Prices for fancy color diamonds surged in 2016, supported by rising demand for rare blues and pinks, says a recent report. But how can investors buy these diamonds? And more importantly, how can they choose the right one?
With Valentine’s Day just around the corner, those questions are especially relevant — diamond jewelry has long been considered the perfect gift for a loved one, whether it be a diamond engagement ring, diamond earrings or a diamond necklace. Here’s a look at the key factors investors should look at when buying a fancy color diamond, plus a brief overview of some of the places they are sold.
How to choose?
To pick the perfect fancy color diamond, it’s important for buyers to understand how experts value the stones. According to the Gemological Institute of America (GIA), fancy color diamonds are graded based on four key factors known as the “4Cs”: color, clarity, cut and carat weight. Here’s a quick rundown of those factors:
- Color: While an absence of color is valued in regular diamonds, color is unsurpringly the most important factor when valuing fancy color diamonds. The GIA notes that any slight color difference can have a big impact on value, with the rarest and most valuable colors being saturated pinks, blues and greens — in fact, last May, a 14.62-carat blue diamond became the most expensive jewel ever sold at auction. Browns and yellows are the most common, and are also the most affordable.
- Clarity: High clarity is desirable in fancy color diamonds, but even gems with low clarity can be prized if they have an attractive face-up color.
- Cut: A fancy color diamond’s size and shape can influence its color. How? Put simply, in large diamonds light can travel further, creating a richer color. What’s more, certain cut styles can intensify color.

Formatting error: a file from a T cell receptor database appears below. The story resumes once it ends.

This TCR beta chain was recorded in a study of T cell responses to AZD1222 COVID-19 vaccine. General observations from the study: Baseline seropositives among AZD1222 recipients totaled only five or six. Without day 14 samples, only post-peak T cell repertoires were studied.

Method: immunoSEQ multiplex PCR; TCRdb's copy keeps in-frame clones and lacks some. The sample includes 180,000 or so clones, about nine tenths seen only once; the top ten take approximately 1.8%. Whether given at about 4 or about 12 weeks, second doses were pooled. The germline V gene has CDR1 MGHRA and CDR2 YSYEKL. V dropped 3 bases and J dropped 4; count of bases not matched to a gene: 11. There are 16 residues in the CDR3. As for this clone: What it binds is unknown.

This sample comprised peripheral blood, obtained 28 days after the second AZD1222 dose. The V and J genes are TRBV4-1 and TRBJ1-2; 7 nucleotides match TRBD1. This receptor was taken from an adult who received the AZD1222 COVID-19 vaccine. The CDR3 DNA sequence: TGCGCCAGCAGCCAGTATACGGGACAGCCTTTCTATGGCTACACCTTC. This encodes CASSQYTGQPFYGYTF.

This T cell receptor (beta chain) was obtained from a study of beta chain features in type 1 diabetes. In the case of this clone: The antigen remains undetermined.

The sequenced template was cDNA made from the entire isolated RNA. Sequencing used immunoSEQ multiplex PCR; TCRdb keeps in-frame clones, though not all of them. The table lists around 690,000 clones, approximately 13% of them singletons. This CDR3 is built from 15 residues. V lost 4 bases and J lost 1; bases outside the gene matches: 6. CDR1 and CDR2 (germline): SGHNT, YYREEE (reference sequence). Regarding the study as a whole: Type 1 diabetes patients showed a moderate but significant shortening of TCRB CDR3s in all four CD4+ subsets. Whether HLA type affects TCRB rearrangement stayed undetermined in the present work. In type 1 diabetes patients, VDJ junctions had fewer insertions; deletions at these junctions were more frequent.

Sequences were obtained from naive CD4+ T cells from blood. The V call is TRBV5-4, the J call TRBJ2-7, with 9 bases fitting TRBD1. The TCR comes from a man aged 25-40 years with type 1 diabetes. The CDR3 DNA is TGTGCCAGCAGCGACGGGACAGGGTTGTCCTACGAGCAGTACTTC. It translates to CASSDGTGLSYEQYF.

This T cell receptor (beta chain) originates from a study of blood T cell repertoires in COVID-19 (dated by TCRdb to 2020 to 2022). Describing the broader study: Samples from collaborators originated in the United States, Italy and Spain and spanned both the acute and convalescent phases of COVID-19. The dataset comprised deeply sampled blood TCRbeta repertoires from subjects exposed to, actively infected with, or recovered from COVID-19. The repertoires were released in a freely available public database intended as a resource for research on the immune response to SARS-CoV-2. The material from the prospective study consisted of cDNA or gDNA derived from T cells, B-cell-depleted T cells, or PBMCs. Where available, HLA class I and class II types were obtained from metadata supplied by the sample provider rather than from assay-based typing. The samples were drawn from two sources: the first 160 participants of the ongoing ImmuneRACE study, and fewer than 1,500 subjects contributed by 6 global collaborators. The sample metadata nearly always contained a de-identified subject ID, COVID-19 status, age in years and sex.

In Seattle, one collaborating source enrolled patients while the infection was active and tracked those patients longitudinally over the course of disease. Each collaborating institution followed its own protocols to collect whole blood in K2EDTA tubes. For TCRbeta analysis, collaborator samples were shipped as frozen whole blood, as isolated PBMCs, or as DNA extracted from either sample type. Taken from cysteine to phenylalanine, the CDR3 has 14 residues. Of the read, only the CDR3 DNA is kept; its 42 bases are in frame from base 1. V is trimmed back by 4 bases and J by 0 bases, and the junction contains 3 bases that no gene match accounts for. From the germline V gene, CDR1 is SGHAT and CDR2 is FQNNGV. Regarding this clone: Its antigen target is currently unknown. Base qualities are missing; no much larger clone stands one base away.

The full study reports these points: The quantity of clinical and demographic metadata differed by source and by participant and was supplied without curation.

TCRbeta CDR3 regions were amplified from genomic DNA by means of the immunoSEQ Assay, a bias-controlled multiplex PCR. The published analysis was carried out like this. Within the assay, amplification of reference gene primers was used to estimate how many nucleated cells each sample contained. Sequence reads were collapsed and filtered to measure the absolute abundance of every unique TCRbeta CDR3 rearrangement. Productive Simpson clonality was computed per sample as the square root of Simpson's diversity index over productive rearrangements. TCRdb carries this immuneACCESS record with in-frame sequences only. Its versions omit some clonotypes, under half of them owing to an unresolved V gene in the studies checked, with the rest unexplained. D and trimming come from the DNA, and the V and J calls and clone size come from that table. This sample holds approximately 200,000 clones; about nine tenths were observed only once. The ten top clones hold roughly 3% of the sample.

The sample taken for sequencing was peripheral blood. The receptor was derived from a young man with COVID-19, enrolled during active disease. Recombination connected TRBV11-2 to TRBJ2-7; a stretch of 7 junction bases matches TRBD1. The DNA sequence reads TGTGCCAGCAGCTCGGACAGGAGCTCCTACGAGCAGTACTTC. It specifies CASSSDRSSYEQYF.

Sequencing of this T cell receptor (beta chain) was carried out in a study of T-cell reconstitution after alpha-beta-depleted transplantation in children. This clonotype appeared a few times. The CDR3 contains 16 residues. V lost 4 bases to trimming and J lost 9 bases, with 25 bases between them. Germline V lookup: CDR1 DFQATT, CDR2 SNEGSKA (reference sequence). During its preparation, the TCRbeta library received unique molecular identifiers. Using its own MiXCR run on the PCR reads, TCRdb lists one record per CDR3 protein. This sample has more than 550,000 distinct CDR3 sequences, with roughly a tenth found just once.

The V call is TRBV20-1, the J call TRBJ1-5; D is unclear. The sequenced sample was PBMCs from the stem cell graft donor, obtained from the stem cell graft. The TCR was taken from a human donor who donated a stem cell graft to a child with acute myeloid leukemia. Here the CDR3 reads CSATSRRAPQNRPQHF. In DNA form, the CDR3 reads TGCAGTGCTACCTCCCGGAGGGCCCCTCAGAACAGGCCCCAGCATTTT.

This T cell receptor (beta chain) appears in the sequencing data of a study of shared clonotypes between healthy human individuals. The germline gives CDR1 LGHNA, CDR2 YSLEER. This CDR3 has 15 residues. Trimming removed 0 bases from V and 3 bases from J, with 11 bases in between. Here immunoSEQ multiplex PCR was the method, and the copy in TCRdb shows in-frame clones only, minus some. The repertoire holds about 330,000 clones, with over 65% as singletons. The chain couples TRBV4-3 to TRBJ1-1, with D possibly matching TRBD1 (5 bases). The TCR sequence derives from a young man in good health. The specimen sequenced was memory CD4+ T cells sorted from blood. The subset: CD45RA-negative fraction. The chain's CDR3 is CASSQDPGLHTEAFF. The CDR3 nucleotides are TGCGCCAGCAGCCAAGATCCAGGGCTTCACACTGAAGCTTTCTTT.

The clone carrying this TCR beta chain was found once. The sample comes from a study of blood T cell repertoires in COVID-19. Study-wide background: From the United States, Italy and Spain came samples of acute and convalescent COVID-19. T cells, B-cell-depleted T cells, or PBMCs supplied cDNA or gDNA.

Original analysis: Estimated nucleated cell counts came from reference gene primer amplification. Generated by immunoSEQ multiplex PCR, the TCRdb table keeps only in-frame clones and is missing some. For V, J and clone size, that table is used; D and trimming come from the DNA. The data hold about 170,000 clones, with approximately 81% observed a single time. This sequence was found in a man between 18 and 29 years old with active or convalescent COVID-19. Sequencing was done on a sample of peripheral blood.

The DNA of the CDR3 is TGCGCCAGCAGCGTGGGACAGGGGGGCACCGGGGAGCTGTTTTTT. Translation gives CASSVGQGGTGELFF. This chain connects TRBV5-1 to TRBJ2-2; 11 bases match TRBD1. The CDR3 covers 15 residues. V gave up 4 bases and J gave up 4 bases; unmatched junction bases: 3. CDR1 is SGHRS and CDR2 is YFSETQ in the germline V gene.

- Carat weight: Finally, as with regular diamonds, larger fancy color diamonds will have a higher carat weight and will generally be more valuable.
In summary, says the GIA, fancy color diamonds with muted colors are more common and less valuable, while “[l]arge, vivid fancy color diamonds are extremely rare and very valuable.”
Of course, for many investors buying large diamonds in the rarest hues is unaffordable, with prices for some coming in at millions of dollars. For that reason, many experts recommend choosing brown or yellow diamonds, which can still be bought for lower prices.
In a recent interview with the Investing News Network, Jeremy Wiseman, vice president of Guildhall Diamonds, said, “fancy yellow diamonds over 1 carat in size and internally flawless are still quite affordable and make a great entry level into the market.”
He added, “[f]ive years ago an internally flawless yellow could be purchased for about C$8,500. Today, these diamonds would cost around C$15,000.” Wiseman also said that even these cheaper fancy color diamonds are a safe investment as their value will continue to increase because of their rarity.
Where to buy?
While fancy color diamonds are rising in popularity, they aren’t easy for investors to get their hands on. According to Eden Rachminov of Tel-Aviv-based Rachminov Diamonds, one of the world’s biggest cutters of colored diamonds, most sales are private, with only 12 to 15 percent of deals being done at auctions.
That said, there are options for those who want to purchase fancy color diamonds. For example, Carats is Canada’s first direct distributor from the world-class Argyle diamond mine, and has the top collection of fancy color diamonds in the nation. In 2017, Carats will be launching a fancy color diamond exchange to give its clients wider access to the gems.
Another option is Leibish & Co., an internationally recognized specialist and online dealer of fancy color diamonds and color diamond jewelry. The company has one of the largest online selections of color diamonds, and has a focus on Argyle pink and canary yellow diamonds.
There’s also Langerman Diamonds, a site that focuses exclusively on fancy color diamonds and has options for every budget. It has an inventory that includes diamonds of over 300 colors and of all shapes and qualities.
Don’t forget to follow us @INN_Resource for real-time news updates!
Securities Disclosure: I, Priscila Barrera, hold no direct investment interest in any company mentioned in this article.
Editorial Disclosure: Carats is a client of the Investing News Network. This article is not paid-for content.